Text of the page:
In a previous article, I described several historical points of interest in the village which can still be viewed in their entirety or in part. One landmark that has unfortunately disappeared without a trace is the Mineola Movie Theatre. Built in 1926, it dominated the southeast corner of Mineola Boulevard and First Street for half a century. Unlike the multi-chambered theatres of today, this theatre had one room and one screen. There was a new showing every Sunday, Wednesday and Thursday. The Wednesday features were geared toward a young audience. Such a schedule made it fairly easy to keep up with the first-run films of the day. If our preferred movie was not showing at Mineola, we could possibly see it at the Calderone Theatre on North Franklin Street in Hempstead; however, this extra trip was rarely necessary.
Although the formal, main entrance was on Mineola Boulevard, the first doors to be opened were the ones facing First Street. If a popular film was showing on a weekend or during school vacations, it would not be unusual for a line to stretch all the way to Main Street before the 1 p.m. opening. Admission for those under age 12 would set us back a quarter. During the summer, the cool, yet smoky interior of the theatre was a welcome treat; the hazards of second-hand smoke were yet to be understood. The refreshment counter was located at the far end of the lobby. Popcorn was not available in the industrial-scale containers we see today, but in one, sensibly-sized cup priced at 10 cents.
As we settled down and enjoyed our popcorn, uniformed ushers would patrol the aisles in an attempt to maintain some semblance of order in a room filled with hundreds of youngsters. By this time, all eyes were directed toward the left side of the room. There on the wall was a clock with an eerie, lavender glow. For reasons I never quite understood, the clock seemed to be framed with a small automotive tire. At the exact scheduled time, the house lights would dim and, for a few seconds the projector cast a somewhat wrinkled image upon the closed curtains, which would then dramatically part, and the show would begin.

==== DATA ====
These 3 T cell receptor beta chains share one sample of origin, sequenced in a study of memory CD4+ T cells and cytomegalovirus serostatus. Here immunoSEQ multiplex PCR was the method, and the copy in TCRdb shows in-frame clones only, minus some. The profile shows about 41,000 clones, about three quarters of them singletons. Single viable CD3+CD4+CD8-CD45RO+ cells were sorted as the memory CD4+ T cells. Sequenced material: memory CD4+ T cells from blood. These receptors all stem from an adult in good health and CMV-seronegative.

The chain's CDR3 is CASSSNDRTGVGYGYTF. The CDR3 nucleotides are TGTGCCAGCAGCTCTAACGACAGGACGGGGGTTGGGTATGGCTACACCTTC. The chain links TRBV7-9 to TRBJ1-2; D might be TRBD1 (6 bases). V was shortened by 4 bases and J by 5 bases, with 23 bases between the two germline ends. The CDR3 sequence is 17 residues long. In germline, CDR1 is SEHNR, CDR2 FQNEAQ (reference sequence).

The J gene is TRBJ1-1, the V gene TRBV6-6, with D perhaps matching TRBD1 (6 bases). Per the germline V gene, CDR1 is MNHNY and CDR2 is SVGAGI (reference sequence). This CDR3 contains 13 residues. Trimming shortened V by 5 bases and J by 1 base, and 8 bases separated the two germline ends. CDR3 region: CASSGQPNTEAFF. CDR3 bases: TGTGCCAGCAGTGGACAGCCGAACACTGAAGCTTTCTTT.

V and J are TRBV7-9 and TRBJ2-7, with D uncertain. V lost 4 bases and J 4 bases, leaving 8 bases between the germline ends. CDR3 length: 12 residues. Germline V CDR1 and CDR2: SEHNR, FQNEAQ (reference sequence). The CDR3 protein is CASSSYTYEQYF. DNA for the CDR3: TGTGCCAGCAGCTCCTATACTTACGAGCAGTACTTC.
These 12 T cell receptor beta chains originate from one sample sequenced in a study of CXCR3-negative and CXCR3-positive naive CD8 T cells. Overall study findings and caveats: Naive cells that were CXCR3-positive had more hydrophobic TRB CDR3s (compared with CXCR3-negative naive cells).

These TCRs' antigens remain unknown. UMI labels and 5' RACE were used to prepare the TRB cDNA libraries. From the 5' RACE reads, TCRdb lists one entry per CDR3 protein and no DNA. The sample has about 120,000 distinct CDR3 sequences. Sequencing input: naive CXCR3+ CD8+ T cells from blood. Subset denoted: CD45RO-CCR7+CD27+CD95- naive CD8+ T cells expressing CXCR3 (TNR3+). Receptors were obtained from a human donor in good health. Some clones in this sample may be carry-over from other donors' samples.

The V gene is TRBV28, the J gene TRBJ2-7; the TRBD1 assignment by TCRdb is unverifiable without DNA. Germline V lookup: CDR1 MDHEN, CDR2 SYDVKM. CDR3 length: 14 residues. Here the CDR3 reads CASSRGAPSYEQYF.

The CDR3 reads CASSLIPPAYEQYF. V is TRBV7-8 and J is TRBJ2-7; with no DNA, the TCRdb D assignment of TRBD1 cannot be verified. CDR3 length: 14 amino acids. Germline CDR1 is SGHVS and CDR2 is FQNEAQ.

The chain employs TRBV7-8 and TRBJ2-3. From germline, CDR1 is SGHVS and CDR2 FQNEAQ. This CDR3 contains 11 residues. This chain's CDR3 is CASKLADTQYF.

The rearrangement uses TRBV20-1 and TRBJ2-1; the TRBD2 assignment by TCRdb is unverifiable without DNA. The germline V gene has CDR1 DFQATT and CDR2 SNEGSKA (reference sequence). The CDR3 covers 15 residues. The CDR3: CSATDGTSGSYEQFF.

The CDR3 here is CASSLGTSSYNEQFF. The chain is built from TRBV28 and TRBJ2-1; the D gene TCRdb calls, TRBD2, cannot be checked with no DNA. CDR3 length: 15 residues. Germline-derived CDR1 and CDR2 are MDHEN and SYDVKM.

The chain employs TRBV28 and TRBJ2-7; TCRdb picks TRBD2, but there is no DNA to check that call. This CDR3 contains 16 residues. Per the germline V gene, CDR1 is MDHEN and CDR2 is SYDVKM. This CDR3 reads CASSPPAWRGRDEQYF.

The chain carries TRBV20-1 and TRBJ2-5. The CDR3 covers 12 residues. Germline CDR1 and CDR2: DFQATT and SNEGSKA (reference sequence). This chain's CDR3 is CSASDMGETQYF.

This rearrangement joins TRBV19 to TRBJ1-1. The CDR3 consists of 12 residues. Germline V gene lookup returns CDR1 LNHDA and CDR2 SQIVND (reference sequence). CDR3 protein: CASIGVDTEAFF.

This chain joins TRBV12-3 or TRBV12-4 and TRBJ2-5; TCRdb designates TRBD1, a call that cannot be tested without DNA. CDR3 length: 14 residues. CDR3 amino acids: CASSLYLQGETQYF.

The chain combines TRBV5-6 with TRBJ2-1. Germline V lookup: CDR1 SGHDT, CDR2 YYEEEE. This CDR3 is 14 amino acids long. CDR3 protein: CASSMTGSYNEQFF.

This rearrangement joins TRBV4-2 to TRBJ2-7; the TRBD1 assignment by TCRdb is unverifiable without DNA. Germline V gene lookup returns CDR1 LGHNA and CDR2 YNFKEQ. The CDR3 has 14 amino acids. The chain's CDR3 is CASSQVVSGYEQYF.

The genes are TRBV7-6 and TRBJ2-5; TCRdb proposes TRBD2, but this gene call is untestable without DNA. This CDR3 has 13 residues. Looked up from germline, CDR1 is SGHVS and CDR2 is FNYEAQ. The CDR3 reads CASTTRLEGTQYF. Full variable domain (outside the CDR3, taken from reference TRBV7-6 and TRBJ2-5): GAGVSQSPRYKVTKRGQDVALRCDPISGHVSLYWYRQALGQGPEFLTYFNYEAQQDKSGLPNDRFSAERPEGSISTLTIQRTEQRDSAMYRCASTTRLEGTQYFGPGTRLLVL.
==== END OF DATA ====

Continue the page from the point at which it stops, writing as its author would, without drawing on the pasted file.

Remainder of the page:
In those days, long before CNN, movie shows always started with a newsreel. The presentation began with the image of a movie camera slowly turning to face the audience, and rapidly zooming toward our faces. This was followed by a five-minute review of the previous week’s events. The black-and-white film usually had no audio except for that of a narrator. The newsreel was followed by a series of previews, such as we see in theatres today.
Next came about a half-dozen cartoons. I had always been an avid fan of Donald Duck comic books and would imagine a somewhat human sound to his voice as I read. Picture the shock I experienced when I could hardly comprehend the dialogue as Donald and his nephews spoke like…ducks.
After the cartoons, we settled down for several hours of entertainment. One auditorium did not mean one film; double features were the rule. Although the so-called “B” movie was usually in black-and-white and not always outstanding, I do recall in 1953 seeing Stalag 17 and War of the Worlds in the same day—a pretty good lineup for one afternoon.
After the show, it was time to summon whichever fortunate adult was designated to pick up the youth of the entire neighborhood. Nestled in the corner of the building, just beyond the refreshment stand was the theatre’s only public phone booth. The instrument within looked like a prop from The Waltons and must have been the original equipment installed in the building. The mouthpiece was actually an integral part of the wall phone and only the conical earpiece was connected to the end of the wire (no, it did not have a crank). An operator-assisted local call cost five cents. Do you
During its final years, the theatre replaced movies with live entertainment. My parents attended several Broadway-type shows and I recall seeing performances by jazz great, Maynard Ferguson and (from the second row) sitarist Ravi Shankar. This policy postponed, but did not prevent, the ultimate arrival of the wrecking ball.
Although the building is long gone, it left behind fond memories of all those Gene Autry, horror, sci-fi, Abbot and Costello, Disney and war films released during that wonderful era.